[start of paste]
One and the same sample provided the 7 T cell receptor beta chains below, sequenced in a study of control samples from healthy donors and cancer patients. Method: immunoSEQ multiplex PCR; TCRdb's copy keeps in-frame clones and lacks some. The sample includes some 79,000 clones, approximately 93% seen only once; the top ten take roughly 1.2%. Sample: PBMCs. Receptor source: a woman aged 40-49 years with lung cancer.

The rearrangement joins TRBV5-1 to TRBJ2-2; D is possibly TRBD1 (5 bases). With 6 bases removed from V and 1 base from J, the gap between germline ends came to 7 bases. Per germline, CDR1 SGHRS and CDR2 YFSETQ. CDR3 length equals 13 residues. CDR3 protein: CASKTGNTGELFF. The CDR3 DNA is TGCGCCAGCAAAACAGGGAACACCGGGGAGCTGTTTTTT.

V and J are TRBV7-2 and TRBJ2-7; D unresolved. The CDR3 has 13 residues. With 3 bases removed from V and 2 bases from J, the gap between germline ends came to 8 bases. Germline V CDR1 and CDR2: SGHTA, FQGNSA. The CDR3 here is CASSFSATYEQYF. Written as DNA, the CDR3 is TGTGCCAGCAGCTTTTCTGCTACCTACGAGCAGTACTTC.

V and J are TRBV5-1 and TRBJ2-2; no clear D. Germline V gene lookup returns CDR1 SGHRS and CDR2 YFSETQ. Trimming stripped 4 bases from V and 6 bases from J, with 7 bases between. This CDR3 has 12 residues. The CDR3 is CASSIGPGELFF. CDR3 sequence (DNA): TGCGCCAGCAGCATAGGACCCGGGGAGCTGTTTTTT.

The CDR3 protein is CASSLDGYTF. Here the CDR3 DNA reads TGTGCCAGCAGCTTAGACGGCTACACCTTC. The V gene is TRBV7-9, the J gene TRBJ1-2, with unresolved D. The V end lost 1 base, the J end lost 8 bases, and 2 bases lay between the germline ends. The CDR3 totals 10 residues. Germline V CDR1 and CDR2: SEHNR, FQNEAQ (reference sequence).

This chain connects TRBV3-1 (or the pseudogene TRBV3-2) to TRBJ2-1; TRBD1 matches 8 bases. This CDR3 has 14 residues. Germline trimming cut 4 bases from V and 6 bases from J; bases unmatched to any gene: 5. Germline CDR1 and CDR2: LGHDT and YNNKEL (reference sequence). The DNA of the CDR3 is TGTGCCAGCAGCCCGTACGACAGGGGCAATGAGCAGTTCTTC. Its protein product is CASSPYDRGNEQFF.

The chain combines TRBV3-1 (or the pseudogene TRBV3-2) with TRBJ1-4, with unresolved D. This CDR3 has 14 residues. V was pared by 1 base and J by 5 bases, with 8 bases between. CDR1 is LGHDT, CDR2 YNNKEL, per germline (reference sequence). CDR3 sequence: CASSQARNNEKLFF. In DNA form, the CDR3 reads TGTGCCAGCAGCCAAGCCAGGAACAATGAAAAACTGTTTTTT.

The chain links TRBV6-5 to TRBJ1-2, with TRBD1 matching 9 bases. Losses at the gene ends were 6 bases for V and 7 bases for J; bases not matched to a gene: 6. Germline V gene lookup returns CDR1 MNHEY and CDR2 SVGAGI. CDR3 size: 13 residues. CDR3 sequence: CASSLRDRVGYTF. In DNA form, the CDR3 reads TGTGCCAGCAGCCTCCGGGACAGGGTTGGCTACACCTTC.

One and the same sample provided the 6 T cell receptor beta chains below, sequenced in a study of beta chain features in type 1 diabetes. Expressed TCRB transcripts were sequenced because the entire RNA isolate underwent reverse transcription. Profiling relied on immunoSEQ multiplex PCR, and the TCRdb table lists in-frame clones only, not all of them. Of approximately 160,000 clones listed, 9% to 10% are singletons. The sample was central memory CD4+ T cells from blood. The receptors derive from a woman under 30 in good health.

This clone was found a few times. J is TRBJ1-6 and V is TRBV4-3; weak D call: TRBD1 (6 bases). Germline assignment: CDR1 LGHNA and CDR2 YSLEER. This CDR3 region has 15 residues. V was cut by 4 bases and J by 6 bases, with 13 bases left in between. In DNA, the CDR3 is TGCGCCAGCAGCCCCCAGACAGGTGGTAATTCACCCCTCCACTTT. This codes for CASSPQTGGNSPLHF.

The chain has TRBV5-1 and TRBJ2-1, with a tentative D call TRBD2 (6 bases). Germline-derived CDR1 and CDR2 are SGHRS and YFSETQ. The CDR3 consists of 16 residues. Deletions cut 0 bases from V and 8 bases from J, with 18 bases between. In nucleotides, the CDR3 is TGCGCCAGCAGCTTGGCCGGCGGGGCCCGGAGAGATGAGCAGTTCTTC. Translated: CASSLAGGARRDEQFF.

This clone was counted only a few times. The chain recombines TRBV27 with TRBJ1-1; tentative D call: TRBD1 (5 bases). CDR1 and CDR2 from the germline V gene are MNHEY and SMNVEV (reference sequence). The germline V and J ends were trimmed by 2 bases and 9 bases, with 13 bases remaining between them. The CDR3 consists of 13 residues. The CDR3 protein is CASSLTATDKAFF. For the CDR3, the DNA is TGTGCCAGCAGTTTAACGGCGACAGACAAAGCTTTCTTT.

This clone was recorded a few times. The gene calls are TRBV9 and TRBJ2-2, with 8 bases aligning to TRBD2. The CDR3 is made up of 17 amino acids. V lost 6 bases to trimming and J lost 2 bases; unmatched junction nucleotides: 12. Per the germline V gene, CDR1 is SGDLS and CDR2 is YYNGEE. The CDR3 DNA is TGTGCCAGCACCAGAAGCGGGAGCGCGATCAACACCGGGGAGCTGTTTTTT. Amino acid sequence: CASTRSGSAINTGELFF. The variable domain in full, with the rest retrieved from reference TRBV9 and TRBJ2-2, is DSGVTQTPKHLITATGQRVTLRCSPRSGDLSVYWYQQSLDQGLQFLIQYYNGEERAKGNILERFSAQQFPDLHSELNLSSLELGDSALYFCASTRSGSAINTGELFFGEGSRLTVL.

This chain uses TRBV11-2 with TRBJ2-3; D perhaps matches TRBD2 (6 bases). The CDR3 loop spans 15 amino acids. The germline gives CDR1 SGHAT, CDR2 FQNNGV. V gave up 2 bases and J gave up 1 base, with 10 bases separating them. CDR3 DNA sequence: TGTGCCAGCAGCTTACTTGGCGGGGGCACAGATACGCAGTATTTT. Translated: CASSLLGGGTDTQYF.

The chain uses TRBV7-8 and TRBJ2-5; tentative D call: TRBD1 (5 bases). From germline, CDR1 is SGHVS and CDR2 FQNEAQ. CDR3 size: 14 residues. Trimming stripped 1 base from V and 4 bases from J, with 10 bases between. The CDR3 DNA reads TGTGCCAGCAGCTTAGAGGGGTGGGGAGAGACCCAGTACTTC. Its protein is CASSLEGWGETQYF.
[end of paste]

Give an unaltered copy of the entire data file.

One and the same sample provided the 7 T cell receptor beta chains below, sequenced in a study of control samples from healthy donors and cancer patients. Method: immunoSEQ multiplex PCR; TCRdb's copy keeps in-frame clones and lacks some. The sample includes some 79,000 clones, approximately 93% seen only once; the top ten take roughly 1.2%. Sample: PBMCs. Receptor source: a woman aged 40-49 years with lung cancer.

The rearrangement joins TRBV5-1 to TRBJ2-2; D is possibly TRBD1 (5 bases). With 6 bases removed from V and 1 base from J, the gap between germline ends came to 7 bases. Per germline, CDR1 SGHRS and CDR2 YFSETQ. CDR3 length equals 13 residues. CDR3 protein: CASKTGNTGELFF. The CDR3 DNA is TGCGCCAGCAAAACAGGGAACACCGGGGAGCTGTTTTTT.

V and J are TRBV7-2 and TRBJ2-7; D unresolved. The CDR3 has 13 residues. With 3 bases removed from V and 2 bases from J, the gap between germline ends came to 8 bases. Germline V CDR1 and CDR2: SGHTA, FQGNSA. The CDR3 here is CASSFSATYEQYF. Written as DNA, the CDR3 is TGTGCCAGCAGCTTTTCTGCTACCTACGAGCAGTACTTC.

V and J are TRBV5-1 and TRBJ2-2; no clear D. Germline V gene lookup returns CDR1 SGHRS and CDR2 YFSETQ. Trimming stripped 4 bases from V and 6 bases from J, with 7 bases between. This CDR3 has 12 residues. The CDR3 is CASSIGPGELFF. CDR3 sequence (DNA): TGCGCCAGCAGCATAGGACCCGGGGAGCTGTTTTTT.

The CDR3 protein is CASSLDGYTF. Here the CDR3 DNA reads TGTGCCAGCAGCTTAGACGGCTACACCTTC. The V gene is TRBV7-9, the J gene TRBJ1-2, with unresolved D. The V end lost 1 base, the J end lost 8 bases, and 2 bases lay between the germline ends. The CDR3 totals 10 residues. Germline V CDR1 and CDR2: SEHNR, FQNEAQ (reference sequence).

This chain connects TRBV3-1 (or the pseudogene TRBV3-2) to TRBJ2-1; TRBD1 matches 8 bases. This CDR3 has 14 residues. Germline trimming cut 4 bases from V and 6 bases from J; bases unmatched to any gene: 5. Germline CDR1 and CDR2: LGHDT and YNNKEL (reference sequence). The DNA of the CDR3 is TGTGCCAGCAGCCCGTACGACAGGGGCAATGAGCAGTTCTTC. Its protein product is CASSPYDRGNEQFF.

The chain combines TRBV3-1 (or the pseudogene TRBV3-2) with TRBJ1-4, with unresolved D. This CDR3 has 14 residues. V was pared by 1 base and J by 5 bases, with 8 bases between. CDR1 is LGHDT, CDR2 YNNKEL, per germline (reference sequence). CDR3 sequence: CASSQARNNEKLFF. In DNA form, the CDR3 reads TGTGCCAGCAGCCAAGCCAGGAACAATGAAAAACTGTTTTTT.

The chain links TRBV6-5 to TRBJ1-2, with TRBD1 matching 9 bases. Losses at the gene ends were 6 bases for V and 7 bases for J; bases not matched to a gene: 6. Germline V gene lookup returns CDR1 MNHEY and CDR2 SVGAGI. CDR3 size: 13 residues. CDR3 sequence: CASSLRDRVGYTF. In DNA form, the CDR3 reads TGTGCCAGCAGCCTCCGGGACAGGGTTGGCTACACCTTC.

One and the same sample provided the 6 T cell receptor beta chains below, sequenced in a study of beta chain features in type 1 diabetes. Expressed TCRB transcripts were sequenced because the entire RNA isolate underwent reverse transcription. Profiling relied on immunoSEQ multiplex PCR, and the TCRdb table lists in-frame clones only, not all of them. Of approximately 160,000 clones listed, 9% to 10% are singletons. The sample was central memory CD4+ T cells from blood. The receptors derive from a woman under 30 in good health.

This clone was found a few times. J is TRBJ1-6 and V is TRBV4-3; weak D call: TRBD1 (6 bases). Germline assignment: CDR1 LGHNA and CDR2 YSLEER. This CDR3 region has 15 residues. V was cut by 4 bases and J by 6 bases, with 13 bases left in between. In DNA, the CDR3 is TGCGCCAGCAGCCCCCAGACAGGTGGTAATTCACCCCTCCACTTT. This codes for CASSPQTGGNSPLHF.

The chain has TRBV5-1 and TRBJ2-1, with a tentative D call TRBD2 (6 bases). Germline-derived CDR1 and CDR2 are SGHRS and YFSETQ. The CDR3 consists of 16 residues. Deletions cut 0 bases from V and 8 bases from J, with 18 bases between. In nucleotides, the CDR3 is TGCGCCAGCAGCTTGGCCGGCGGGGCCCGGAGAGATGAGCAGTTCTTC. Translated: CASSLAGGARRDEQFF.

This clone was counted only a few times. The chain recombines TRBV27 with TRBJ1-1; tentative D call: TRBD1 (5 bases). CDR1 and CDR2 from the germline V gene are MNHEY and SMNVEV (reference sequence). The germline V and J ends were trimmed by 2 bases and 9 bases, with 13 bases remaining between them. The CDR3 consists of 13 residues. The CDR3 protein is CASSLTATDKAFF. For the CDR3, the DNA is TGTGCCAGCAGTTTAACGGCGACAGACAAAGCTTTCTTT.

This clone was recorded a few times. The gene calls are TRBV9 and TRBJ2-2, with 8 bases aligning to TRBD2. The CDR3 is made up of 17 amino acids. V lost 6 bases to trimming and J lost 2 bases; unmatched junction nucleotides: 12. Per the germline V gene, CDR1 is SGDLS and CDR2 is YYNGEE. The CDR3 DNA is TGTGCCAGCACCAGAAGCGGGAGCGCGATCAACACCGGGGAGCTGTTTTTT. Amino acid sequence: CASTRSGSAINTGELFF. The variable domain in full, with the rest retrieved from reference TRBV9 and TRBJ2-2, is DSGVTQTPKHLITATGQRVTLRCSPRSGDLSVYWYQQSLDQGLQFLIQYYNGEERAKGNILERFSAQQFPDLHSELNLSSLELGDSALYFCASTRSGSAINTGELFFGEGSRLTVL.

This chain uses TRBV11-2 with TRBJ2-3; D perhaps matches TRBD2 (6 bases). The CDR3 loop spans 15 amino acids. The germline gives CDR1 SGHAT, CDR2 FQNNGV. V gave up 2 bases and J gave up 1 base, with 10 bases separating them. CDR3 DNA sequence: TGTGCCAGCAGCTTACTTGGCGGGGGCACAGATACGCAGTATTTT. Translated: CASSLLGGGTDTQYF.

The chain uses TRBV7-8 and TRBJ2-5; tentative D call: TRBD1 (5 bases). From germline, CDR1 is SGHVS and CDR2 FQNEAQ. CDR3 size: 14 residues. Trimming stripped 1 base from V and 4 bases from J, with 10 bases between. The CDR3 DNA reads TGTGCCAGCAGCTTAGAGGGGTGGGGAGAGACCCAGTACTTC. Its protein is CASSLEGWGETQYF.